The Centers for Medicare & Medicaid Services (CMS) is launching a new pilot program to examine an idea: Perhaps hospice care and curative care shouldn’t be viewed as mutually exclusive.
Hospice care is covered by Medicare and Medicaid for eligible beneficiaries who have a life expectancy of six months or less. However, in most cases, those who choose to use Medicare or Medicaid benefits for hospice and palliative services are no longer eligible to receive conventional curative care. The Medicare Care Choice Model pilot is designed to examine whether beneficiaries would choose to use hospice services earlier if they were not required to give up curative care services, and if the simultaneous delivery of curative and palliative care services would increase quality of life while easing care burdens for families.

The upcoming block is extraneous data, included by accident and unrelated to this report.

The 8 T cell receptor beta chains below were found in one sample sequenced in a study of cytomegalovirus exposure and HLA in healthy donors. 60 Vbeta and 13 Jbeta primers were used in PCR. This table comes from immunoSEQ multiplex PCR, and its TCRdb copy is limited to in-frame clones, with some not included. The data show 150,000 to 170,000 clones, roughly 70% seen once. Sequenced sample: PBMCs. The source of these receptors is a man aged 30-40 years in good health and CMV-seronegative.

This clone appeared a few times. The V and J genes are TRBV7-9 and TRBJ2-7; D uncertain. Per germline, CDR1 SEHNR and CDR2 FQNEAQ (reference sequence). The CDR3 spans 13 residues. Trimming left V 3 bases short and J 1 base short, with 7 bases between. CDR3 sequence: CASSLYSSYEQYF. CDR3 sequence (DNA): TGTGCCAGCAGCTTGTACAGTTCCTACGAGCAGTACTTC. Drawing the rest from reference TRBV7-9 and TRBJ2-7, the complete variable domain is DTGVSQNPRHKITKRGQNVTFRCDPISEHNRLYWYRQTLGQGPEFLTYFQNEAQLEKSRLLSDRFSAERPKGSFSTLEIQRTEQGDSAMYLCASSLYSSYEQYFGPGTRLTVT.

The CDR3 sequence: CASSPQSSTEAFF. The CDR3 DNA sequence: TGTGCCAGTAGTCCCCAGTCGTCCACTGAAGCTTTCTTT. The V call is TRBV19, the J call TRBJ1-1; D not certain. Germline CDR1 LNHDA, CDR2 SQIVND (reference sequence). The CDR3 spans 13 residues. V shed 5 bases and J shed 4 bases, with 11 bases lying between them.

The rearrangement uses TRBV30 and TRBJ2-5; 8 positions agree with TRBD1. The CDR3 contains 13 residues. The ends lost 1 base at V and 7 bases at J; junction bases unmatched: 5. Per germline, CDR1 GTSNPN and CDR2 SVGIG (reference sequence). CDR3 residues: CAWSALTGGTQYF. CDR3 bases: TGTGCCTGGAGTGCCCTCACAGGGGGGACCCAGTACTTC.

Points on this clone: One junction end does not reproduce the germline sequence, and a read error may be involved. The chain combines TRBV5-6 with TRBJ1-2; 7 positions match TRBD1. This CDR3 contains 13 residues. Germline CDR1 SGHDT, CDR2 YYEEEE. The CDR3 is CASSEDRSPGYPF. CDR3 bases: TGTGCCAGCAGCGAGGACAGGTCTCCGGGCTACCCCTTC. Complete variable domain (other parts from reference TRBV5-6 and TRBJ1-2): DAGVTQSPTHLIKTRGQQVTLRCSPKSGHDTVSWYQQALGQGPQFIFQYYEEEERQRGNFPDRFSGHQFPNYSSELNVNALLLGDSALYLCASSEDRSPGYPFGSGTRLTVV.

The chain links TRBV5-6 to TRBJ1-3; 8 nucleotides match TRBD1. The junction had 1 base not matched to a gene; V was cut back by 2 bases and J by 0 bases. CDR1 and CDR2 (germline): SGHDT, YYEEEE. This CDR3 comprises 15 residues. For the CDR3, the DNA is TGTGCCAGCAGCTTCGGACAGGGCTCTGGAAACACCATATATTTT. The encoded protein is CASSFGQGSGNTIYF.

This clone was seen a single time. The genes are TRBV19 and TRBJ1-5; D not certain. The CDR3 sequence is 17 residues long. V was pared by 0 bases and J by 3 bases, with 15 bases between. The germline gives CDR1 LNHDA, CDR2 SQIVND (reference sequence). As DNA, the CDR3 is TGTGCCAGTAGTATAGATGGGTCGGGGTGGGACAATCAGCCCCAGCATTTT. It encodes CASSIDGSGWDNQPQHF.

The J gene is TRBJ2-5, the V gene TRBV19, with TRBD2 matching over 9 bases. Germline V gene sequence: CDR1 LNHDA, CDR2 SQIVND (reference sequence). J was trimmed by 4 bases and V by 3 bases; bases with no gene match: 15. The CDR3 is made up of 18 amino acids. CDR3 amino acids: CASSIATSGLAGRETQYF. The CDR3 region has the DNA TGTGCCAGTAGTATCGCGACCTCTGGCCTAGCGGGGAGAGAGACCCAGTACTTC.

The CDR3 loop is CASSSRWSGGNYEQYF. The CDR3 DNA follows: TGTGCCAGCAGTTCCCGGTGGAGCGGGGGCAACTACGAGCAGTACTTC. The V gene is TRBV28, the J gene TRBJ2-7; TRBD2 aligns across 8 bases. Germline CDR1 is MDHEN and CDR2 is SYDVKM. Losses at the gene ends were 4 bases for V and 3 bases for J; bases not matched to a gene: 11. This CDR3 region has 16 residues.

The program, originally envisioned as a 30-site trial, quickly expanded to 140 hospice sites among 10 regions and some 150,000 eligible beneficiaries, due to overwhelming participation interest. Under the model, participating hospices will receive reimbursements of $200–400 per beneficiary, while curative care providers also will be able to bill for “reasonable and necessary” curative services, according to a CMS factsheet on the program.
Being forced to choose between hospice and curative care can create undue stress may cause patients to delay seeking important palliative services. Less than half of eligible Medicare beneficiaries use hospice care, and most of them waited until the last minute, noted a March 2015 MedPAC report to Congress.
The CMS joint-care model will begin a two-year phase-in schedule beginning in 2016 and will end in 2020.
See the list of participants (as of July 2015) here.